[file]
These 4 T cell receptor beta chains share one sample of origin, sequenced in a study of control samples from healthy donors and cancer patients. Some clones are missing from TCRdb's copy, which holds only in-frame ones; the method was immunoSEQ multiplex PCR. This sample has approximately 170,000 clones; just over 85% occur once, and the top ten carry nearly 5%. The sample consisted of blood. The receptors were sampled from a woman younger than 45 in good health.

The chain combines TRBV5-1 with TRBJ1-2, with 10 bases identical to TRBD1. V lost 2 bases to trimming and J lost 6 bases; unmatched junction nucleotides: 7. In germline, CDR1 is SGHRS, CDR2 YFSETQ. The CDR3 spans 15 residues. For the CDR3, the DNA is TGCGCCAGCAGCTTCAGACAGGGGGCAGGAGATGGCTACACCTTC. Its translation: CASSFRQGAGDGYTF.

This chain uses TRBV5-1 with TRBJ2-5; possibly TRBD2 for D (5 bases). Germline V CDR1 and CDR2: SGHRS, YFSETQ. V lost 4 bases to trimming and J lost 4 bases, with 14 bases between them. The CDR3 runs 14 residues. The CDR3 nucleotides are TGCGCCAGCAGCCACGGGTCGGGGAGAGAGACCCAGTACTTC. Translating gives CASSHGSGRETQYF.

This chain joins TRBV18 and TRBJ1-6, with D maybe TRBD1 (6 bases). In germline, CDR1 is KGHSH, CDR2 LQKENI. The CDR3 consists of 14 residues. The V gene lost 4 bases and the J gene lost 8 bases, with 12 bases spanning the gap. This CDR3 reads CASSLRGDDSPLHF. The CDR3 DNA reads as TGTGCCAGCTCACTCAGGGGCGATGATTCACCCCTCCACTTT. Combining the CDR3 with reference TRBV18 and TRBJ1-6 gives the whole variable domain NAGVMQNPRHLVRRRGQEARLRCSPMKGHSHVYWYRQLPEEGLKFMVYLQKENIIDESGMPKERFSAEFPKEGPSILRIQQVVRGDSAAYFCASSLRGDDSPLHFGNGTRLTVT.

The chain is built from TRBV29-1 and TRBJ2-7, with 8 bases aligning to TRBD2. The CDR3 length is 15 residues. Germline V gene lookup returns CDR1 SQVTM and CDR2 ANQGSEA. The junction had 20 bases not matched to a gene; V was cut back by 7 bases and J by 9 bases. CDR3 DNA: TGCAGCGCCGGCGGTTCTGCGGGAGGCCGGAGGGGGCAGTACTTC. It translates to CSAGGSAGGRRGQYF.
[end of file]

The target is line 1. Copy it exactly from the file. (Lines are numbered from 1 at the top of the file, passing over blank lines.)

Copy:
These 4 T cell receptor beta chains share one sample of origin, sequenced in a study of control samples from healthy donors and cancer patients. Some clones are missing from TCRdb's copy, which holds only in-frame ones; the method was immunoSEQ multiplex PCR. This sample has approximately 170,000 clones; just over 85% occur once, and the top ten carry nearly 5%. The sample consisted of blood. The receptors were sampled from a woman younger than 45 in good health.